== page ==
Letting an employee go is rarely a pleasant experience, even when you’re ending on good terms. Depending on the states where your employees work, your company may be required to provide a written employee termination letter according to state-specific guidelines. You may also have to provide state-specific notices at the time of separation. Even if you’re not entering a severance agreement, it’s a good practice to provide written notice any time you terminate an employee.
What should be included in a termination letter, why is it important to document the termination, and how can you create an employment termination letter? This overview will help you understand what to expect when you need to provide your own termination paperwork.
What is an employee termination letter?
It’s a best practice to document terminations in writing, even if you’ve already told the employee verbally. This creates a paper trail in case a dispute arises. If you are not entering a separation agreement (where an employer provides severance in exchange for a release of claims), a termination letter will suffice. The letter should confirm the reason for ending employment, offer useful information about the termination (such as information on unemployment benefits or options for continuing health coverage), set out the reasons for the separation, and provide a statement of company property for the employee to return.
What should be included?
When you’re writing an employee termination letter, it’s important to keep the tone professional and concise—especially because it could be used against you should a dispute arise. Avoid overly sympathetic, personal, or otherwise emotionally charged language. Your goal is to inform the employee of their change in status and the reason behind it.
Termination letters should generally include:
- Employee name and job position: Be sure to specifically address the employee you’re terminating.
- Company and manager name: Next, include the name of the person in charge of handling the termination.
- Dates: Include the date the letter was written as well as the date the termination is effective.
- Reason and support for termination: Your employee termination letter should also include the reason for termination (common reasons include layoffs, downsizing, misconduct, poor performance/attendance, and the end of a business contract). If you’re firing someone for cause, be sure to add a list of written and verbal warnings to support the termination. Keep in mind that Montana employers can only terminate employees for cause unless the termination is made during the employee’s probationary period.
- Property to return: If your employee has any company property, such as electronics, keys, or ID cards, you may provide instructions for returning that property.
- Final details: If the employee signed a non-compete, non-solicitation, non-disclosure, or other employment agreement, remind the employee of the obligations that continue to bind them after the end of employment. Include information about twhen the employee will receive their final paycheck and about company benefits, such as health insurance. Finally, include any state-specific notices that are required at the time of termination.
If you cannot include the full list of information in the letter itself, clearly state how the employee will receive the information.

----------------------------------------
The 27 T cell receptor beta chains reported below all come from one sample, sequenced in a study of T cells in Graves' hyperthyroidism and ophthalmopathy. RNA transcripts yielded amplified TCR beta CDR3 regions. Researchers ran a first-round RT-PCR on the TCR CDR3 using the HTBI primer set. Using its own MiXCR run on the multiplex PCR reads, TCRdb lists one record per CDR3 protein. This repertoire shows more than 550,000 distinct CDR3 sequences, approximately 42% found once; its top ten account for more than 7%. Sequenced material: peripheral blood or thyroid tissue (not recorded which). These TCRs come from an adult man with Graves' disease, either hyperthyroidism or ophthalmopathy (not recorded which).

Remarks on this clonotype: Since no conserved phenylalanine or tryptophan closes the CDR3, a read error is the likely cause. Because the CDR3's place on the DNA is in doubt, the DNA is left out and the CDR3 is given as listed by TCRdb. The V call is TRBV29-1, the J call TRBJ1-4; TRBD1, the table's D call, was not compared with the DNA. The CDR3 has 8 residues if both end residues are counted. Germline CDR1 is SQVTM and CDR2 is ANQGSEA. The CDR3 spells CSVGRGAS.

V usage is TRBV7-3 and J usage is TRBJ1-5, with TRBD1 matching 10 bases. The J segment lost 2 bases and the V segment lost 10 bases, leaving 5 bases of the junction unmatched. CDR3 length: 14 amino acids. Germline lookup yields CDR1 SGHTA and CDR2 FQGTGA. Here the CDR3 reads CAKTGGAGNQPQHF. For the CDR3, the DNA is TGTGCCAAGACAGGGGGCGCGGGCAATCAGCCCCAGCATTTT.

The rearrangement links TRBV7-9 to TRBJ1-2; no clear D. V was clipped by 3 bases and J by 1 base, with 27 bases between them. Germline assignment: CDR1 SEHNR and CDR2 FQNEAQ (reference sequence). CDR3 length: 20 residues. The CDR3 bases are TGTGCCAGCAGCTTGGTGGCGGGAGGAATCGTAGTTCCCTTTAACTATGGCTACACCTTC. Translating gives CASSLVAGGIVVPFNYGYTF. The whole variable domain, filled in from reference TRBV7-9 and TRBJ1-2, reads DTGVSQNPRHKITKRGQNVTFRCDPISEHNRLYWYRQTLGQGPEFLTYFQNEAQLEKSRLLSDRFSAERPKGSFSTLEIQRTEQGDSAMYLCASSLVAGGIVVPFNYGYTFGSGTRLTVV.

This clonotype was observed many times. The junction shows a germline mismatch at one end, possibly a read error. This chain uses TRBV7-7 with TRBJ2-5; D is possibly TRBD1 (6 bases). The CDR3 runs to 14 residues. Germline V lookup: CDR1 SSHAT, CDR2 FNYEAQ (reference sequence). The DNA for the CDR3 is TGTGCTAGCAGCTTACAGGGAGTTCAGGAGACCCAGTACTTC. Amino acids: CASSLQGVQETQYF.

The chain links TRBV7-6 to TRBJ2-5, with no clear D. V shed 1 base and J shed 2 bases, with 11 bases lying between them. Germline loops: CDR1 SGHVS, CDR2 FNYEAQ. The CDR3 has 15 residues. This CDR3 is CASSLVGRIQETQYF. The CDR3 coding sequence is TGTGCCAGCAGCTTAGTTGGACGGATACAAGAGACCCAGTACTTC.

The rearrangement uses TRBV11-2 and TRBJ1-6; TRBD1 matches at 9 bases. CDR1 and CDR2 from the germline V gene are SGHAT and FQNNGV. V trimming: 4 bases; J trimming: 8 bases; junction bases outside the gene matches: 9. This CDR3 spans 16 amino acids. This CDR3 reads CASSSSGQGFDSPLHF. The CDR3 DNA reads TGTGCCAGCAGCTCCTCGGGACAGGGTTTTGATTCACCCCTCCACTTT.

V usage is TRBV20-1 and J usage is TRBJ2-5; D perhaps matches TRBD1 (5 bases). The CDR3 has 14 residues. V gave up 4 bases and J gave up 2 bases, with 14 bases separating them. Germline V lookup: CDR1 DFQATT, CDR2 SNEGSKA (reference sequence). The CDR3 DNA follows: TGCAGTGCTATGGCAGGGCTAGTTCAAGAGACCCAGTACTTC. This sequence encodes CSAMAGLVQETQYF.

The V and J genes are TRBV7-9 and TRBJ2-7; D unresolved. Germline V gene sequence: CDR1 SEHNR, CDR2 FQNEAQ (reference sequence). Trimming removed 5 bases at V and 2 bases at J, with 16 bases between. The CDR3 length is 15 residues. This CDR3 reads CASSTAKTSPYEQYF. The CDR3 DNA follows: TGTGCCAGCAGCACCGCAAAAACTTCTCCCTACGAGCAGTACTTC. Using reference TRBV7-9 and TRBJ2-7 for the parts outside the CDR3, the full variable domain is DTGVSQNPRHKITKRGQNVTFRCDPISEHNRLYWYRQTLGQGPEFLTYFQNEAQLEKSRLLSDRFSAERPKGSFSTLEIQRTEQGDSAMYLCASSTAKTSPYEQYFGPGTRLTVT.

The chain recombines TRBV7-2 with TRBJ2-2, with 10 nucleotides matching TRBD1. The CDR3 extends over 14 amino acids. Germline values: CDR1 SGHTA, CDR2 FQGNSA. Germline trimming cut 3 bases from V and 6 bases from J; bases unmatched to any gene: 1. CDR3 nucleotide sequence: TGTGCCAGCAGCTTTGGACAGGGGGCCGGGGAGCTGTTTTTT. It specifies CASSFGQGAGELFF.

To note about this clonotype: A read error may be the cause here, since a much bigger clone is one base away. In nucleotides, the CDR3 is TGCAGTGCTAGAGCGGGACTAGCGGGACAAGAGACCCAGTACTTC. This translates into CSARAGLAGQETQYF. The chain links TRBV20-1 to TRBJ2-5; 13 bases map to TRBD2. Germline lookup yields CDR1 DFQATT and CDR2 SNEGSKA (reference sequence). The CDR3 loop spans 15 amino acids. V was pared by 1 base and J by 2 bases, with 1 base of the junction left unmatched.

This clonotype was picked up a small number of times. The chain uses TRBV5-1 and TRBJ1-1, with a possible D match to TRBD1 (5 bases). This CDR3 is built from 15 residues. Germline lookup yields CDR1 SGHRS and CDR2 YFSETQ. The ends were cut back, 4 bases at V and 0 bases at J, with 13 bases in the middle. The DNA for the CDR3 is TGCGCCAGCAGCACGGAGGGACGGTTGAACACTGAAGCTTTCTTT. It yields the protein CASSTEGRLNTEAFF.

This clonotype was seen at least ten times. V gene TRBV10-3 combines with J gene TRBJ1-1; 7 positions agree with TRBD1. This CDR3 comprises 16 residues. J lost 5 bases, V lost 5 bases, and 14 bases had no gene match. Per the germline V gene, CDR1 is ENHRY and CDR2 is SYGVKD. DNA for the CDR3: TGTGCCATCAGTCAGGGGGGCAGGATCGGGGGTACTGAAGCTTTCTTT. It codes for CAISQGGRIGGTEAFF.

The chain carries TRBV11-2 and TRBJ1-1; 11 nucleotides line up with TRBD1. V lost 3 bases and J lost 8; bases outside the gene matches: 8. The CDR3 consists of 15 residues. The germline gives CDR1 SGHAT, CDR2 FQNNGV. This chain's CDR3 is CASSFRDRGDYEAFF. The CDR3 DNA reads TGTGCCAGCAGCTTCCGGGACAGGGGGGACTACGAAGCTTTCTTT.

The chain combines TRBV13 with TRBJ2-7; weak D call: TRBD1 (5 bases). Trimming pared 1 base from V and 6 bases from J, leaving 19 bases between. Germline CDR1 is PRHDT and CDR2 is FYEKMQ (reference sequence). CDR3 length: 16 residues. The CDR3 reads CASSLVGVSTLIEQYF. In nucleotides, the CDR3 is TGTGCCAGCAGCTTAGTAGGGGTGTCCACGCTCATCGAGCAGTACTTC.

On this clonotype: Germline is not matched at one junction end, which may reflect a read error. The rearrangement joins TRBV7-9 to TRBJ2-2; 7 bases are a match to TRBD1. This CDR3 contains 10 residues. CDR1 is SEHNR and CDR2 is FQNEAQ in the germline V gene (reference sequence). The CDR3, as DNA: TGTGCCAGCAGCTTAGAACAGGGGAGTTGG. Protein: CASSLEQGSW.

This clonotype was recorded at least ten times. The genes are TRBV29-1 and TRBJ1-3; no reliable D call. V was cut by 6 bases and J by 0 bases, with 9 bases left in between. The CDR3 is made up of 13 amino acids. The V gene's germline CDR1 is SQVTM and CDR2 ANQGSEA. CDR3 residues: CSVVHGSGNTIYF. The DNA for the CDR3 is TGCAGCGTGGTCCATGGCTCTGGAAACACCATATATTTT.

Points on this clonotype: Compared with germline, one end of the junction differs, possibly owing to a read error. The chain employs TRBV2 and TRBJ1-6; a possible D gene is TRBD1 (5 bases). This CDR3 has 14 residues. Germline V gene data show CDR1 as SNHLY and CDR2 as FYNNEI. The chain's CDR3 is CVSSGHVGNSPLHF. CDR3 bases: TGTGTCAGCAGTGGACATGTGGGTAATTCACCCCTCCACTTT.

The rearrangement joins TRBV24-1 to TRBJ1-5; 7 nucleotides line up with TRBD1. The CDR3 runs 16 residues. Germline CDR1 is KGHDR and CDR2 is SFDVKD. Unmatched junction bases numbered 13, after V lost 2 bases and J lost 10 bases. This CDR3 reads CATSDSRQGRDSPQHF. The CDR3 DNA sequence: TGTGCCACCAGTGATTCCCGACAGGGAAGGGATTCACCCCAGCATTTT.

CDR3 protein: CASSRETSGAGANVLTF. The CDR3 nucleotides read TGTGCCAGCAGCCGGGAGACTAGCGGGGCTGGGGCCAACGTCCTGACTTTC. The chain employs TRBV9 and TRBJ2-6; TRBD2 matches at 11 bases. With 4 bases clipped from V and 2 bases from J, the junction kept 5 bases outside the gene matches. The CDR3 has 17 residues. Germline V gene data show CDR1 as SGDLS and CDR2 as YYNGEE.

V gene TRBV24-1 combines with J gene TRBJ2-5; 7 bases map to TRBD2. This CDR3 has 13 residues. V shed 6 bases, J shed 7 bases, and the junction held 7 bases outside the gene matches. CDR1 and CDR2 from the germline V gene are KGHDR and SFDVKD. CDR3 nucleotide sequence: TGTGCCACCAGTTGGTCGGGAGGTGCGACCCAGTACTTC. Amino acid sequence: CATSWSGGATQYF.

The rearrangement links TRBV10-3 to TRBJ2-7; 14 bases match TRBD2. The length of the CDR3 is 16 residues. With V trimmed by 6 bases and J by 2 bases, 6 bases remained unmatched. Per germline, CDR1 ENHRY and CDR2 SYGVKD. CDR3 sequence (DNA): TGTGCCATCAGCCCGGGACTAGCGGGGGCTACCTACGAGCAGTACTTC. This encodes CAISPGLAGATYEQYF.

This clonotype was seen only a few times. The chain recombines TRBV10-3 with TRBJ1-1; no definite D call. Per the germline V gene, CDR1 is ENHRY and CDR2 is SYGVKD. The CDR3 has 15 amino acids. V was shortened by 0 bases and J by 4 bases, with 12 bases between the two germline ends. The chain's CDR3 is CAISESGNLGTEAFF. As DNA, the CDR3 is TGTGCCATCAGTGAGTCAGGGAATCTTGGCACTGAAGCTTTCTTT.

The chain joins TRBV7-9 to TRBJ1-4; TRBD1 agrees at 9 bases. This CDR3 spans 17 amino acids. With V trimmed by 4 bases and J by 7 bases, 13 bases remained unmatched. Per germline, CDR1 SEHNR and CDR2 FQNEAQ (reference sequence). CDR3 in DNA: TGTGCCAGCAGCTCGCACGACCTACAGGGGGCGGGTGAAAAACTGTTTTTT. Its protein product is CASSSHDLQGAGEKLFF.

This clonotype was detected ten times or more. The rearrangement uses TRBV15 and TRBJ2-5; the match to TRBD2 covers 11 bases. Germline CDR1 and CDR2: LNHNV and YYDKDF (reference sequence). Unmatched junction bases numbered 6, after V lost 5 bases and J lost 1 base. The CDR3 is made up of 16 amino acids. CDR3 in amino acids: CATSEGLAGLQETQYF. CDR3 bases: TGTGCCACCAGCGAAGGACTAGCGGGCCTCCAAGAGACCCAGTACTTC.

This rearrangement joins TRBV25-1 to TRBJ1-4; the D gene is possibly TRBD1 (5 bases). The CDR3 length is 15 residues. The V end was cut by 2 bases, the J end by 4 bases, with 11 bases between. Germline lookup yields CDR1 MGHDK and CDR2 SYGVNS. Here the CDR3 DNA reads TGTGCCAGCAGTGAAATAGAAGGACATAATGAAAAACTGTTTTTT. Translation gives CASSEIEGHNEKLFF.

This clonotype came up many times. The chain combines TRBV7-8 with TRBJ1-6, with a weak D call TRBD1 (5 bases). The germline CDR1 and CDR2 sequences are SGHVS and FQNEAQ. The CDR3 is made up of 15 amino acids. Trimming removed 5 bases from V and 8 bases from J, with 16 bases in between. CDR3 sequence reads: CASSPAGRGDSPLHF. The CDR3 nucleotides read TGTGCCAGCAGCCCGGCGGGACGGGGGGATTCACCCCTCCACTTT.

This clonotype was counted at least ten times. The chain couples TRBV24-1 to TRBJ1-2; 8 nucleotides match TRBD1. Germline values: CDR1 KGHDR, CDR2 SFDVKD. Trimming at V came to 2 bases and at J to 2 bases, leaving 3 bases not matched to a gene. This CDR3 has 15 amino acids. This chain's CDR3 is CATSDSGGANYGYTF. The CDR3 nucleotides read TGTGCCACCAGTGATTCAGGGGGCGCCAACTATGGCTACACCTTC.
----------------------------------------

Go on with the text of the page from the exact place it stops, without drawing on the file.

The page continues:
Why is it important to have an employee termination letter?
The biggest reason to create an employee termination letter is to protect your company against legal disputes. Should the employee bring a lawsuit against your company, you’ll be able to use the termination letter as evidence that you met your legal obligations.
Termination letters can also provide helpful information about what to expect as employment ends, including information about company-provided healthcare and unemployment. It ensures that your former employee knows which company property to return and also provides them with important proof of termination for unemployment agencies, social service providers, school financial aid offices, and other organizations who may need to know whether a person is currently employed.
How to create an employee termination letter
Creating an employee termination letter requires researching state-specific requirements where your employees live and work. For example, New York requires employers to inform eligible employees of their right to unemployment insurance. California requires employers to provide a specific form as well as a written notice anytime an employee is laid off, takes a leave of absence, is discharged, or otherwise has a change in employment status. Once you know the state-specific requirements, you can draft a standard, compliant template and add details based on individual situations.
Let SixFifty create your state-specific termination letters
Drafting your own employee termination letters can take a significant amount of legal research, but compliance is the key to protecting your company. Instead of asking a lawyer to draft the letters, let SixFifty help. Our Employment Agreements tools pair real legal expertise with easy-to-use technology, so all you have to do is answer a few questions about your company and download the automatically generated documents. We give you options to create simple termination letters or more complex severance and release agreements. We’ll also notify you if there are any changes to the law so your documents will always be up to date.
When you’re ready to see our employment generators in action, schedule a free product demo with SixFifty today.